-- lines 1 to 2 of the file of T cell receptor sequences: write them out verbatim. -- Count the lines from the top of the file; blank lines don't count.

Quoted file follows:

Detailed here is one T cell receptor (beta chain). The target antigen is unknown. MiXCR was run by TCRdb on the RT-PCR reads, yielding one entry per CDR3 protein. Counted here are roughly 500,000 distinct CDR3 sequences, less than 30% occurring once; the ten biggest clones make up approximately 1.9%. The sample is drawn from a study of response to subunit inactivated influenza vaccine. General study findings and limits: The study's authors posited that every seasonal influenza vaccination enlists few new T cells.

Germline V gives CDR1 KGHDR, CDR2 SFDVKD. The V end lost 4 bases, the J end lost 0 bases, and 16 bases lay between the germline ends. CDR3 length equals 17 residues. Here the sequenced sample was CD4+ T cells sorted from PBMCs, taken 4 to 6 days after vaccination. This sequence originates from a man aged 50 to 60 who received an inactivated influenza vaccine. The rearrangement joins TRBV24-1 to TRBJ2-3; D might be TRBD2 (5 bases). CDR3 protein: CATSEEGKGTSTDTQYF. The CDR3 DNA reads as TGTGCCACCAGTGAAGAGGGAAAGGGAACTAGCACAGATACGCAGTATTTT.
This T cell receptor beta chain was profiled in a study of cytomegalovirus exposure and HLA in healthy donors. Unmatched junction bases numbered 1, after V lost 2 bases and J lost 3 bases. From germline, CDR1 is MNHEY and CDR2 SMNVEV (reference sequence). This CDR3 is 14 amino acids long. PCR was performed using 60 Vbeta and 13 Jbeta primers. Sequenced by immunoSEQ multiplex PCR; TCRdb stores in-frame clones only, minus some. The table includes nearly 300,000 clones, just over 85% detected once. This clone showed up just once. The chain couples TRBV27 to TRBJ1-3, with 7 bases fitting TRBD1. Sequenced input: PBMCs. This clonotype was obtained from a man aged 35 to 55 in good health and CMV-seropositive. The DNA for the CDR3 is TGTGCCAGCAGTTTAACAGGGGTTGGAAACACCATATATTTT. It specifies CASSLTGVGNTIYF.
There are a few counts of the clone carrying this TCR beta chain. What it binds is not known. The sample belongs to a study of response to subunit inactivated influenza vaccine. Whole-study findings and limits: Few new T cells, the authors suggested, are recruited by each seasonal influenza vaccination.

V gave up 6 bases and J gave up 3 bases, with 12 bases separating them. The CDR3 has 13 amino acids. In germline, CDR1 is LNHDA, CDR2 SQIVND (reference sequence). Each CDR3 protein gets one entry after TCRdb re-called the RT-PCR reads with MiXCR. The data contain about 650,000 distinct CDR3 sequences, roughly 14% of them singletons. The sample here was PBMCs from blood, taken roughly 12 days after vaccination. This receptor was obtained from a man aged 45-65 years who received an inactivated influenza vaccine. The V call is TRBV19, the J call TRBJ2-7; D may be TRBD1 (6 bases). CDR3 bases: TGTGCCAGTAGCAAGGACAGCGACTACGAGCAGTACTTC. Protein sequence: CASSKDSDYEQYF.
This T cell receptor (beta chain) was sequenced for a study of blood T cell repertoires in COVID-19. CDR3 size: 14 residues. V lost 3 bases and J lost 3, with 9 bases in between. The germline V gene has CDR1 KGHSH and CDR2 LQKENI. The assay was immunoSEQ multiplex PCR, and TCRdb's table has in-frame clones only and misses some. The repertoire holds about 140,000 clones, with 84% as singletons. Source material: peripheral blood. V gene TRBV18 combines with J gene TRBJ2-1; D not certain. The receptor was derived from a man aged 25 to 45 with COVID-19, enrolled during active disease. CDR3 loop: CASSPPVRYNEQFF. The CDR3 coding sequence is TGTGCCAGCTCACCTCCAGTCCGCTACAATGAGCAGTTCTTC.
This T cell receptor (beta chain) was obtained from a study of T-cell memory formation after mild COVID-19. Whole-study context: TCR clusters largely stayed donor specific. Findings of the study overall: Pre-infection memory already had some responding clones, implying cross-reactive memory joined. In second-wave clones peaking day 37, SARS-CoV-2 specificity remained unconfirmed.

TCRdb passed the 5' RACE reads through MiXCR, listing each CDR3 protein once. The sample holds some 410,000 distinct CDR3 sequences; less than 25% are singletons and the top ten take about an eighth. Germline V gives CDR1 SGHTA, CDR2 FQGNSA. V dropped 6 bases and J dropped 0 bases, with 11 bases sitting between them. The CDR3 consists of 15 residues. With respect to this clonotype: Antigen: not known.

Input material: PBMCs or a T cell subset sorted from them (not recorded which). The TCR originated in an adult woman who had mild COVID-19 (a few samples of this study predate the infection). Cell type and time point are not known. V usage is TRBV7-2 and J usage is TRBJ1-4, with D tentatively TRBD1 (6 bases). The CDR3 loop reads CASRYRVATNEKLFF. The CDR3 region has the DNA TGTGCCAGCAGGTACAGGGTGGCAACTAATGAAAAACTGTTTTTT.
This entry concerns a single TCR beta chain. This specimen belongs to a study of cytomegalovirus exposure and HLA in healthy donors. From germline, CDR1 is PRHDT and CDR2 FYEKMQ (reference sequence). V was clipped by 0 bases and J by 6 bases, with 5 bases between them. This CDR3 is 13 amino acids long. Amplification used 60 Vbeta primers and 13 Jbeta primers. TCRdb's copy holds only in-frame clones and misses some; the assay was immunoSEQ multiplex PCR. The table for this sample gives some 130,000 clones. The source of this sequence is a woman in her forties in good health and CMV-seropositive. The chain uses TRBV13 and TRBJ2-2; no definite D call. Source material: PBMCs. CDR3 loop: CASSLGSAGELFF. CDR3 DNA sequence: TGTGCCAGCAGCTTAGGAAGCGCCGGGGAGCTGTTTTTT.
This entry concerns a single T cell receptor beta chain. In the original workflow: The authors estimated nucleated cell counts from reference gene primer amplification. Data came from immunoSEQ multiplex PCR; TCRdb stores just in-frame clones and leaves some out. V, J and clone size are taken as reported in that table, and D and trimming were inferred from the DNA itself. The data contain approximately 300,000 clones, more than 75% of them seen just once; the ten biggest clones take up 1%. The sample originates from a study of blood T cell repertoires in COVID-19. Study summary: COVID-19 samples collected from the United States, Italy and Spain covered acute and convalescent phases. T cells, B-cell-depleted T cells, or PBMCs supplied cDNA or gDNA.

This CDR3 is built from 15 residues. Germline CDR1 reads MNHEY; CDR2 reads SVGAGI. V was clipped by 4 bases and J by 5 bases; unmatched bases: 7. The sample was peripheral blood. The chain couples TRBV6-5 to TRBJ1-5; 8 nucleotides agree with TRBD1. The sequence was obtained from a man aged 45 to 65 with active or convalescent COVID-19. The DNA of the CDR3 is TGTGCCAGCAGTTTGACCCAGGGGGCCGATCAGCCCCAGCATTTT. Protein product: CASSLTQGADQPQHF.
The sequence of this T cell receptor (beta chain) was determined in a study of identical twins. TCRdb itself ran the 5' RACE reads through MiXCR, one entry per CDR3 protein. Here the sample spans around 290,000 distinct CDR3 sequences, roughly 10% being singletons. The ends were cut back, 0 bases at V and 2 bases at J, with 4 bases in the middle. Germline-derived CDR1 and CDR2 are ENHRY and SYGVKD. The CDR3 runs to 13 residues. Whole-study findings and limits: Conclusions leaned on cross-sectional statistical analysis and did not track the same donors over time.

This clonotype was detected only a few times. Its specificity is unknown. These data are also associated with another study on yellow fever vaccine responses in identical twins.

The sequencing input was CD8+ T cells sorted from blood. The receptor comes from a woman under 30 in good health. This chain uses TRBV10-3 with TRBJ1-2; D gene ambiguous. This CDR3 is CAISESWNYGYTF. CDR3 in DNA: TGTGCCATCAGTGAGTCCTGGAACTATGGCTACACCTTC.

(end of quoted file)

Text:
Detailed here is one T cell receptor (beta chain). The target antigen is unknown. MiXCR was run by TCRdb on the RT-PCR reads, yielding one entry per CDR3 protein. Counted here are roughly 500,000 distinct CDR3 sequences, less than 30% occurring once; the ten biggest clones make up approximately 1.9%. The sample is drawn from a study of response to subunit inactivated influenza vaccine. General study findings and limits: The study's authors posited that every seasonal influenza vaccination enlists few new T cells.

Germline V gives CDR1 KGHDR, CDR2 SFDVKD. The V end lost 4 bases, the J end lost 0 bases, and 16 bases lay between the germline ends. CDR3 length equals 17 residues. Here the sequenced sample was CD4+ T cells sorted from PBMCs, taken 4 to 6 days after vaccination. This sequence originates from a man aged 50 to 60 who received an inactivated influenza vaccine. The rearrangement joins TRBV24-1 to TRBJ2-3; D might be TRBD2 (5 bases). CDR3 protein: CATSEEGKGTSTDTQYF. The CDR3 DNA reads as TGTGCCACCAGTGAAGAGGGAAAGGGAACTAGCACAGATACGCAGTATTTT.